Prospects for a $3 million request by the state Department of Fish and Wildlife for grant funding to help it purchase the Alpacas of America farm southwest of Tenino appear strong as the state legislature continues this week to negotiate a reconciled capital budget for the 2019-2021 biennium.
The House version of the budget allocated $80 million for the Washington Wildlife and Recreation Program, while the Senate proposed $90 million in its draft document. Christine Mahler, executive director of the Washington Wildlife and Recreation Coalition, a nonprofit which spearheaded the creation of the WWRP in 1989, said she expected the final appropriation to fall somewhere between those two dollar amounts.
Citing analysis by the state Recreation and Conservation Office, Mahler said that based on where the South Sound Prairies project ranked on the list of proposed Critical Habitat Projects submitted to the WWRP, it would receive about $2.6 million in funding if the state legislature went with the House proposal. Meeting in the middle at $85 million would result in full funding of the request.
“That’s one of those projects that’s right on the cusp,” Mahler said. “They have it broken down with an allocation formula and what money goes into what categories. We’d be delighted if we could talk (the legislature) into even a little bit more than the $90 million to see a good handful of additional programs get more or complete funding, but there’s obviously a lot of pressure there right now, so we’re talking with legislators to make sure they realize the importance of the program.”
The goal of the South Sound Prairies project is to purchase a little more than half of the Alpacas of America farm owned by William Barnett. It carries a listed price tag of $15 million, but financial partnerships between the WDFW, city of Tenino, Thurston County and others may be added to the grant funding.
If successful, the state would look to use the property for a variety of applications including recreation, habitat conservation and mitigation for endangered species such as the Mazama Pocket Gopher.
Thurston County residents and elected officials have long grumbled about how the restrictions placed on land where the gophers reside can stunt economic growth and create hardships for landowners. The county has submitted a proposed habitat conservation plan to the U.S. Fish and Wildlife Service for review, which could lead to federal permits for Thurston County that allow it to streamline the process developers go through when dealing with gophers.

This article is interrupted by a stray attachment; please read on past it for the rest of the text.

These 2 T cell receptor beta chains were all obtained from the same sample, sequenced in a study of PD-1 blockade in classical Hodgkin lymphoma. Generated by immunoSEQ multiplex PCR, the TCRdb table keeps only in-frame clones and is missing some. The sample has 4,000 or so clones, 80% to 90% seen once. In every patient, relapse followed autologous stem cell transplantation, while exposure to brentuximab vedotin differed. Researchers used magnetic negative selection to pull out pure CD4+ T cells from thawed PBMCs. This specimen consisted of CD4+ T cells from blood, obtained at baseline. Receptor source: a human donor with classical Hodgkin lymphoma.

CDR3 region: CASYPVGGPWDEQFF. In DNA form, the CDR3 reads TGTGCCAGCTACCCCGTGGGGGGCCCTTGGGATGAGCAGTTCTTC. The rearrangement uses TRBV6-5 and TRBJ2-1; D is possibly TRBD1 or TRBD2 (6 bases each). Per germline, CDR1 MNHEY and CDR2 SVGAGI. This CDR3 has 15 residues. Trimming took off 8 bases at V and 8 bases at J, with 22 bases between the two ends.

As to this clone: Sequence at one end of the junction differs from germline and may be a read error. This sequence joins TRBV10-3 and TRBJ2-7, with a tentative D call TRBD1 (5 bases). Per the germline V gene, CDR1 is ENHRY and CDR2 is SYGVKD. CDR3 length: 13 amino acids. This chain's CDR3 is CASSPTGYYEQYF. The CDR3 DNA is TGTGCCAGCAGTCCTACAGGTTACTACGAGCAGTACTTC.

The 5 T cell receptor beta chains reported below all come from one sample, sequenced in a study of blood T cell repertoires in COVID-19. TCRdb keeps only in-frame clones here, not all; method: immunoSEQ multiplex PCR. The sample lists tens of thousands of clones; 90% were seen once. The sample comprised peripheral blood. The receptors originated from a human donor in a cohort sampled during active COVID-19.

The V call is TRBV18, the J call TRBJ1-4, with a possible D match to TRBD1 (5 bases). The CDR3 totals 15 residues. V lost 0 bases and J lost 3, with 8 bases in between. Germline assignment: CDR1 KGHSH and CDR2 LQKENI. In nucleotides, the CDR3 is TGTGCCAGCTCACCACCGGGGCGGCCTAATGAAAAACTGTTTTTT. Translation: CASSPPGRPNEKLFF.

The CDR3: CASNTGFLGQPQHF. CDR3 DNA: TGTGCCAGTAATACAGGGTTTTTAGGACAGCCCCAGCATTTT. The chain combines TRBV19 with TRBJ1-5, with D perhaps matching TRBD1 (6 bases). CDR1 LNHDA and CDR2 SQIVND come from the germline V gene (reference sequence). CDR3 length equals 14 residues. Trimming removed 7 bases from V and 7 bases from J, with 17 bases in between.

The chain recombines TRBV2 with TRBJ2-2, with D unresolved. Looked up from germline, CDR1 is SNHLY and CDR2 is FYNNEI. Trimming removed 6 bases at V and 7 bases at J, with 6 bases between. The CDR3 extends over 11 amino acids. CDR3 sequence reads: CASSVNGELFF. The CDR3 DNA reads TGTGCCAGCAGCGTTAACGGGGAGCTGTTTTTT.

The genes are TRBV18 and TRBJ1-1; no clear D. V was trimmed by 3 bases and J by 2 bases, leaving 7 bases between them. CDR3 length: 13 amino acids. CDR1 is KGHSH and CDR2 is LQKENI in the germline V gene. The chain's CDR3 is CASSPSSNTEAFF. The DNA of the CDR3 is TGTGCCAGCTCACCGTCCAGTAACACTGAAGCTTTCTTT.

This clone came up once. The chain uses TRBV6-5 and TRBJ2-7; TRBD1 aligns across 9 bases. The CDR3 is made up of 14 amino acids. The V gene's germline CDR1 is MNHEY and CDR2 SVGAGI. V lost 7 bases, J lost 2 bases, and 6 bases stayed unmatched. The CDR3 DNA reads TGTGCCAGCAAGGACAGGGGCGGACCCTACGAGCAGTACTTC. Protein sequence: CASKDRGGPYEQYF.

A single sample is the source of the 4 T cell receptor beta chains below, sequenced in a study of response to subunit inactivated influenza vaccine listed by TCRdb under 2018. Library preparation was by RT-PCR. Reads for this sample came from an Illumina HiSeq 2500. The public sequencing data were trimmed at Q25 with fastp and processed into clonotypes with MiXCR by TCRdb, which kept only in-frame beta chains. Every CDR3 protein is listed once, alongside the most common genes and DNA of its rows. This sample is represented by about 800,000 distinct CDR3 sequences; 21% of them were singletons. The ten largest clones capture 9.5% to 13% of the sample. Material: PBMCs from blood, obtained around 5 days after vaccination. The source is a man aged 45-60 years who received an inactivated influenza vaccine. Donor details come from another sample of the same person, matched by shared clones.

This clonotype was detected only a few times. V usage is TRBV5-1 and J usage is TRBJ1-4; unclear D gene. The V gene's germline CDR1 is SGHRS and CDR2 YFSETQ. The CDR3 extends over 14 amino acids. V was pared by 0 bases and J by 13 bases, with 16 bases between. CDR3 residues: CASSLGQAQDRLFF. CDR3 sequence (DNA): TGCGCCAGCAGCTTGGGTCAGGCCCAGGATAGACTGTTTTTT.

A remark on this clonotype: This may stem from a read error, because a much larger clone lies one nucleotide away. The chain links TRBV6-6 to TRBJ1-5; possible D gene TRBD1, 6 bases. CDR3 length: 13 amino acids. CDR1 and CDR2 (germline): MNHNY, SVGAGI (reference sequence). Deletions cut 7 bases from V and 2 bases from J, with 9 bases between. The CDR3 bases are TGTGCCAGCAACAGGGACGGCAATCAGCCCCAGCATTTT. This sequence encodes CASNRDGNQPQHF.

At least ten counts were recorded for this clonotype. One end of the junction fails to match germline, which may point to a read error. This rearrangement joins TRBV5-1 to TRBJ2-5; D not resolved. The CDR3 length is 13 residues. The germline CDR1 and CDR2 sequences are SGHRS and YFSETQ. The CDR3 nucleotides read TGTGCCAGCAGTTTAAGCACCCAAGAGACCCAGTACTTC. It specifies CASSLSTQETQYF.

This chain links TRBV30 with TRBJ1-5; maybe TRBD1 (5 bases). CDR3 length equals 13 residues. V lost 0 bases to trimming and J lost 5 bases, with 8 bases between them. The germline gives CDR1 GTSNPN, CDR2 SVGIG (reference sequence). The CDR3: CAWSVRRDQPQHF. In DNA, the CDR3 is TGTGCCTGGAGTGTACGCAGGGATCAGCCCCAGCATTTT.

In the interim, the Board of County Commissioners in Thurston County recently approved changes to the review process in place until a formal conservation plan is put into action. Screening of individual properties is currently required, which can create a backlog spanning months, if not years. Landowners must foot the bill for county staff to conduct field visits for development applications that warrant review.
The BOCC for the first time is allowing persons with properties previously found to contain Mazama Pocket Gophers to apply for a new review every five years. Previously, the initial designation would stick with a parcel of land in perpetuity. The addition of exemptions for replacement of wells and utilities is also meant to help take a bit of the burden off landowners, though the prospect of a large-scale mitigation effort through the WDFW could bring widespread relief.
“If it materializes, there could perhaps be a chance to partner with WDFW to use part of the (900 acres) as a mitigation site,” said Thurston County Manager Ramiro Chavez. “In our letter of support for the grant, we stated there might be a nexus to coordinate with the state to use some of it, but we’ll have to see how much money is available and if there are enough resources to purchase all of that land.”
Chavez added that there is no expected timeframe for the USFWS to provide comments on the county’s HCP application. That process is not likely to have any impact on potential land acquisition by the WDFW.
The WWRC participated in a study published last fall that looked at the impact of WWRP funds on projects that resulted in economic gains for affected communities.
State funds totaling about $10 million have been used by the WDFW to purchase about 9,000 acres of land within the Grande Ronde Watershed in Southeastern Washington. The study estimates an ecosystem services return of $15.6 million per year.
“Just the ecological impact, along with the potential of bringing in some economic activity through hunting and fishing licenses, that could all have a big impact,” Mahler said. “Wildlife enjoyment is one of the biggest economic drivers in the state as far as outdoor recreation.”